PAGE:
Parisian Michel Abadie is a man with a passion... for bamboo.

And he has patented a design for a new microlight using little but the natural material.

Abadie, who is president of the European Bamboo Society, believes that the substance has an ecological role to play through preventing the destruction of the world's rain forests.



And his new self-designed two-seater microlight will, he says, help to publicise the crusade.

"And harvesting it doesn't destroy the plant.

"This compares with an oak tree which takes 100 years to reach full maturity and when it's felled... it's felled."

In the early days of aviation, bamboo was used extensively, as the aviation museum at Le Bourget demonstrates.



For instance, French pioneer aviator Alberto Santos-Dumont used the material to build his Model 14-bis in 1906 and also the better-known Demoiselle of 1910.

Thomas Edison used carbonated bamboo to produce the filament in his first light bulb after trying at least 400 other materials, while the first gramophone stylus was made from bamboo, too.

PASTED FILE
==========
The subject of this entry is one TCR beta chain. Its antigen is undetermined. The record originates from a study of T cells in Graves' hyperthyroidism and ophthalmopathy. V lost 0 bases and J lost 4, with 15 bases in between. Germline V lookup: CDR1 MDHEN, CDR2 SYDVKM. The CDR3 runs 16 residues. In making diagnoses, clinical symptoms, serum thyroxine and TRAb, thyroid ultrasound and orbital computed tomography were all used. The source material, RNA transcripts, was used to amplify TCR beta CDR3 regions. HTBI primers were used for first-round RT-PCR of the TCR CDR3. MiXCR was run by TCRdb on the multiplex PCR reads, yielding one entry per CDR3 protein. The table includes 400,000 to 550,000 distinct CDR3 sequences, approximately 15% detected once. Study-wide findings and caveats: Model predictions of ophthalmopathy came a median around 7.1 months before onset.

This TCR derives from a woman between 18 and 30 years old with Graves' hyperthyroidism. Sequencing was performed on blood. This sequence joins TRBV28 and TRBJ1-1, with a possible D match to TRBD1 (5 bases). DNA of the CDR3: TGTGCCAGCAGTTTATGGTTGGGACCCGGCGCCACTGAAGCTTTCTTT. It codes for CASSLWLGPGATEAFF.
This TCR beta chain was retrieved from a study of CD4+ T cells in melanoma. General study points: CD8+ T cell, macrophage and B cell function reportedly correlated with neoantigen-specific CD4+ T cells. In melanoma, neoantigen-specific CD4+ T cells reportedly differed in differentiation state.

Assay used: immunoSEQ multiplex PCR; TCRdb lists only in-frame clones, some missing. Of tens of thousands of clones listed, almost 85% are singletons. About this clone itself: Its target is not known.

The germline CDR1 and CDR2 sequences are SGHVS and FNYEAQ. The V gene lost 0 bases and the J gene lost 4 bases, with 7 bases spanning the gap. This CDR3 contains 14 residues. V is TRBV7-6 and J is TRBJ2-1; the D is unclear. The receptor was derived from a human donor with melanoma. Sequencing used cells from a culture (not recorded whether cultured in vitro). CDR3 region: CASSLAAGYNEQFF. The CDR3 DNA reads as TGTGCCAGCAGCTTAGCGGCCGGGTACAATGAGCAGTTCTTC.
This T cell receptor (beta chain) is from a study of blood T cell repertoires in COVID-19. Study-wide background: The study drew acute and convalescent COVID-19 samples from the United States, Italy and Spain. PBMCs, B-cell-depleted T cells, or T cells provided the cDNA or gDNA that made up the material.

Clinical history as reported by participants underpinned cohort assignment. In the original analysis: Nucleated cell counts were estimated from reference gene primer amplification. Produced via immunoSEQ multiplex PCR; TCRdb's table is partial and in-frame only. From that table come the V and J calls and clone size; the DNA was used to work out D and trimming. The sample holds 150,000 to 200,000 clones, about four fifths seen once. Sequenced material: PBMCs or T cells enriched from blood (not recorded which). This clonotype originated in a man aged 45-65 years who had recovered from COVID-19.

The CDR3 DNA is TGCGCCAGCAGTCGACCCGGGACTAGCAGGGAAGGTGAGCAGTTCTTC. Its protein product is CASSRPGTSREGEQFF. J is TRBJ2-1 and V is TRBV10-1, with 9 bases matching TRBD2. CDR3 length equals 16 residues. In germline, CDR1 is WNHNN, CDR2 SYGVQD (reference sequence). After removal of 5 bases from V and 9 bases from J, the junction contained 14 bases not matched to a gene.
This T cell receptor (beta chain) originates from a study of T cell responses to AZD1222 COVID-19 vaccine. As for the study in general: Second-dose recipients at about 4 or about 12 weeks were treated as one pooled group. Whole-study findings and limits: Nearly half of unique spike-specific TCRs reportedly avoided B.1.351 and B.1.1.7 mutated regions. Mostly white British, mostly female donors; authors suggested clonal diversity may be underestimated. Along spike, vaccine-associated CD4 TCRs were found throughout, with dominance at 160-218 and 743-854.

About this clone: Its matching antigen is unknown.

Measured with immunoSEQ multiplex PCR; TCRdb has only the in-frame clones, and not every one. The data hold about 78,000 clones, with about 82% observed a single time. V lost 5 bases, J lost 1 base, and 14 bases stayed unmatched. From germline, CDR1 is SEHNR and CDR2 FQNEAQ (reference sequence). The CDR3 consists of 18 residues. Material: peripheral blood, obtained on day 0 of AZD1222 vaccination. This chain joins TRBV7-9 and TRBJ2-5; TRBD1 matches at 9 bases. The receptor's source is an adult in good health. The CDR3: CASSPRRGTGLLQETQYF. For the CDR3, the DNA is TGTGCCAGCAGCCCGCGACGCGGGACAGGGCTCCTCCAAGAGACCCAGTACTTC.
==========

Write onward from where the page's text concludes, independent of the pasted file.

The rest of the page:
The three-axis microlight uses a very lightweight joined-wing design for its high lift properties, strength and simplicity, while the pilot and passenger will sit between two bamboo struts held under tension with bracing wires.

The wings feature a structure made from laminated bamboo, covered with Mylar.

Power will be from a Rotax 447 engine initially, although Abadie intends to instal electric power with the necessary current generated through solar panels.

A scale model has been produced and the full-size version will be flight-tested in Toulouse before being flown in public for the first time at the 1998 International Bamboo Congress in Costa Rica.

The aircraft will have a wing span of 10m and a length of 7.80m.

It will weigh-in at 150kg while the maximum take-off weight will be 370kg.

Stalling speed is 50km/h with a VNE of 120km/h.

Source: Flight Daily News